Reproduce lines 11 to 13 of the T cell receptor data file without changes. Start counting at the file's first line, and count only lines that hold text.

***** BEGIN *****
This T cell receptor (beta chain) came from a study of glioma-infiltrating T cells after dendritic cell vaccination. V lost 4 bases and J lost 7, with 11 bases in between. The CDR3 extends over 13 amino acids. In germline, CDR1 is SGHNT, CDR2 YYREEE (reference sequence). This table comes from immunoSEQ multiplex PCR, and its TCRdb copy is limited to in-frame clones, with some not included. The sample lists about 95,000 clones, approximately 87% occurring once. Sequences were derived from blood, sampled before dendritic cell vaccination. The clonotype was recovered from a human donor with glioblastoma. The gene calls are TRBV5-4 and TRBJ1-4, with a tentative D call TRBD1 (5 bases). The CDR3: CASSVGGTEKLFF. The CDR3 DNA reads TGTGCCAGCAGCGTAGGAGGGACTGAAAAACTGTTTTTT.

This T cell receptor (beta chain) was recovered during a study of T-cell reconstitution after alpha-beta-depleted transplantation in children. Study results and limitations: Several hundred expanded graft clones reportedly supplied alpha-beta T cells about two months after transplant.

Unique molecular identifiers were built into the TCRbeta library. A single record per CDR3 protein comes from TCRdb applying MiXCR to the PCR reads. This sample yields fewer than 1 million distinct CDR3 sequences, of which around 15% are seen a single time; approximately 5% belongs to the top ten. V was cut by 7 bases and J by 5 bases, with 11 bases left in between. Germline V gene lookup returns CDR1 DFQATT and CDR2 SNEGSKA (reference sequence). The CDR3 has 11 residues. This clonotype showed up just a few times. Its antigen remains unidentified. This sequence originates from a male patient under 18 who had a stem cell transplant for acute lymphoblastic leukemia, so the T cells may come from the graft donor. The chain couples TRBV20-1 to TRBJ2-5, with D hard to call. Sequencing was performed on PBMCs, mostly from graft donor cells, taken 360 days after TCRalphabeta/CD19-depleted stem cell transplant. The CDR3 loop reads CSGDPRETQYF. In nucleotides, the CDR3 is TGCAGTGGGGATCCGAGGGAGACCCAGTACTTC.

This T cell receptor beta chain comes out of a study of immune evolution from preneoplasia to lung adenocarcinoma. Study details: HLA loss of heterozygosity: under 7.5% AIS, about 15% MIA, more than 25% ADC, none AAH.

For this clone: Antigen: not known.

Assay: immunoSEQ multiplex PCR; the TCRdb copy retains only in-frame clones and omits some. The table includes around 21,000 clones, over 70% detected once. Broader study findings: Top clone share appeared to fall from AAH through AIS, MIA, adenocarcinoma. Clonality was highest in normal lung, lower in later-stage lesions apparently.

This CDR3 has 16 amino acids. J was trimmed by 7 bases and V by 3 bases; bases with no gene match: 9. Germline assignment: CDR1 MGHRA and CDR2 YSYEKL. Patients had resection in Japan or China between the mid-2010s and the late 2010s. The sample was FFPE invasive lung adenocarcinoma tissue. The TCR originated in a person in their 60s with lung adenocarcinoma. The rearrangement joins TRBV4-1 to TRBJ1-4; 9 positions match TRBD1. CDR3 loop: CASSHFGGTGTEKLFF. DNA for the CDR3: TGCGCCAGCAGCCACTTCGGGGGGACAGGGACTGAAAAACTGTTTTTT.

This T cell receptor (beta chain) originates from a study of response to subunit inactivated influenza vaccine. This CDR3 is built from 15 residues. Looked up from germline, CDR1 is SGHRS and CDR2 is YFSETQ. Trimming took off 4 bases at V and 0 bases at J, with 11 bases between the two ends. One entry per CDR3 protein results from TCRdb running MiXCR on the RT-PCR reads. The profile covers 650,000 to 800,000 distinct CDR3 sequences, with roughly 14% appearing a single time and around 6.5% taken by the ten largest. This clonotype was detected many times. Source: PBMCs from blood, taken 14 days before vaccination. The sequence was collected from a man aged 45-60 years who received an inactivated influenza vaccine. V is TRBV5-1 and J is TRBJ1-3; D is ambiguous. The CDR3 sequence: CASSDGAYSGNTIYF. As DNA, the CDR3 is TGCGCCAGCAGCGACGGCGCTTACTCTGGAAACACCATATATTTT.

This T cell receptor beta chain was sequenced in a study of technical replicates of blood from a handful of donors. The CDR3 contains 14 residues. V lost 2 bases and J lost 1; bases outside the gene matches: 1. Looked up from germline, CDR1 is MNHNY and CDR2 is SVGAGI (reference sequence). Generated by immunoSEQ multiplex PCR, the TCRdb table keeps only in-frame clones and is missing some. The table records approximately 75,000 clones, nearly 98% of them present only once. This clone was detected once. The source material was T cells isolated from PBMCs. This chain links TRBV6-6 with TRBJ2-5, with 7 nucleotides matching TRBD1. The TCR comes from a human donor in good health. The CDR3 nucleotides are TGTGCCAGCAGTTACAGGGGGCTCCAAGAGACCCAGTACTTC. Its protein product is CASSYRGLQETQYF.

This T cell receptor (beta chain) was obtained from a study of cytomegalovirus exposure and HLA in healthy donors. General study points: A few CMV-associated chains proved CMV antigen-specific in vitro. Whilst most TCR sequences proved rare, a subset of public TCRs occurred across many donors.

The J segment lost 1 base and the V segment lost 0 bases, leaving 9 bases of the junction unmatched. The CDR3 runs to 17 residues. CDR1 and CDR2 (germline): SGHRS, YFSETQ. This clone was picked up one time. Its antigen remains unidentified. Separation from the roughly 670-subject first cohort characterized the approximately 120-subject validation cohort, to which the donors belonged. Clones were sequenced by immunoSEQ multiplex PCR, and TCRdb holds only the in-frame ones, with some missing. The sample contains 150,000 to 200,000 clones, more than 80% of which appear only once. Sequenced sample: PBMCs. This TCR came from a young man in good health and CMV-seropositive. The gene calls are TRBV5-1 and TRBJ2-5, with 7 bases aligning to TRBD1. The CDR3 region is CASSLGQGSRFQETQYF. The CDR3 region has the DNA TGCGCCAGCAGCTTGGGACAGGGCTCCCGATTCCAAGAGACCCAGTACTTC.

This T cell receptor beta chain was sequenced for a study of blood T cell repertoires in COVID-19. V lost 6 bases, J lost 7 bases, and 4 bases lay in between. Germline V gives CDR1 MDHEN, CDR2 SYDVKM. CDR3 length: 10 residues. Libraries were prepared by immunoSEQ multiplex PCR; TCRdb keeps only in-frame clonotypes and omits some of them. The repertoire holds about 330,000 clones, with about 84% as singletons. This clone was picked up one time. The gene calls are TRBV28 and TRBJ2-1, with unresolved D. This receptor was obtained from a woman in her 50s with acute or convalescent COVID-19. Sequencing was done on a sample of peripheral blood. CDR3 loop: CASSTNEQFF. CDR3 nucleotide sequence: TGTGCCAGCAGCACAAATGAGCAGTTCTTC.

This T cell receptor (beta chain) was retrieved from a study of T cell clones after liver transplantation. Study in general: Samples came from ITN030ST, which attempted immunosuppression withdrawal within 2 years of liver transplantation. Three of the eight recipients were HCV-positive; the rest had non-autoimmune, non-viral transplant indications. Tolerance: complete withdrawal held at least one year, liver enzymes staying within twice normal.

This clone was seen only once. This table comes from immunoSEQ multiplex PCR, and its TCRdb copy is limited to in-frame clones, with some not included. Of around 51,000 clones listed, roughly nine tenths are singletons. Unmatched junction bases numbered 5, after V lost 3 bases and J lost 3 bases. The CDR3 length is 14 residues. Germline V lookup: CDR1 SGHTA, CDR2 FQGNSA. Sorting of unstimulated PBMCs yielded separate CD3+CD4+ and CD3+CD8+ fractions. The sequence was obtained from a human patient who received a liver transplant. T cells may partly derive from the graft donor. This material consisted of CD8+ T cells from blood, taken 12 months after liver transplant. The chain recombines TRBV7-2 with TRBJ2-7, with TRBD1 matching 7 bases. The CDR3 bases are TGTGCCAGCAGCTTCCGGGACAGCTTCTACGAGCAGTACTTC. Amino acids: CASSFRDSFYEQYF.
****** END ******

The J segment lost 1 base and the V segment lost 0 bases, leaving 9 bases of the junction unmatched. The CDR3 runs to 17 residues. CDR1 and CDR2 (germline): SGHRS, YFSETQ. This clone was picked up one time. Its antigen remains unidentified. Separation from the roughly 670-subject first cohort characterized the approximately 120-subject validation cohort, to which the donors belonged. Clones were sequenced by immunoSEQ multiplex PCR, and TCRdb holds only the in-frame ones, with some missing. The sample contains 150,000 to 200,000 clones, more than 80% of which appear only once. Sequenced sample: PBMCs. This TCR came from a young man in good health and CMV-seropositive. The gene calls are TRBV5-1 and TRBJ2-5, with 7 bases aligning to TRBD1. The CDR3 region is CASSLGQGSRFQETQYF. The CDR3 region has the DNA TGCGCCAGCAGCTTGGGACAGGGCTCCCGATTCCAAGAGACCCAGTACTTC.

This T cell receptor beta chain was sequenced for a study of blood T cell repertoires in COVID-19. V lost 6 bases, J lost 7 bases, and 4 bases lay in between. Germline V gives CDR1 MDHEN, CDR2 SYDVKM. CDR3 length: 10 residues. Libraries were prepared by immunoSEQ multiplex PCR; TCRdb keeps only in-frame clonotypes and omits some of them. The repertoire holds about 330,000 clones, with about 84% as singletons. This clone was picked up one time. The gene calls are TRBV28 and TRBJ2-1, with unresolved D. This receptor was obtained from a woman in her 50s with acute or convalescent COVID-19. Sequencing was done on a sample of peripheral blood. CDR3 loop: CASSTNEQFF. CDR3 nucleotide sequence: TGTGCCAGCAGCACAAATGAGCAGTTCTTC.

This T cell receptor (beta chain) was retrieved from a study of T cell clones after liver transplantation. Study in general: Samples came from ITN030ST, which attempted immunosuppression withdrawal within 2 years of liver transplantation. Three of the eight recipients were HCV-positive; the rest had non-autoimmune, non-viral transplant indications. Tolerance: complete withdrawal held at least one year, liver enzymes staying within twice normal.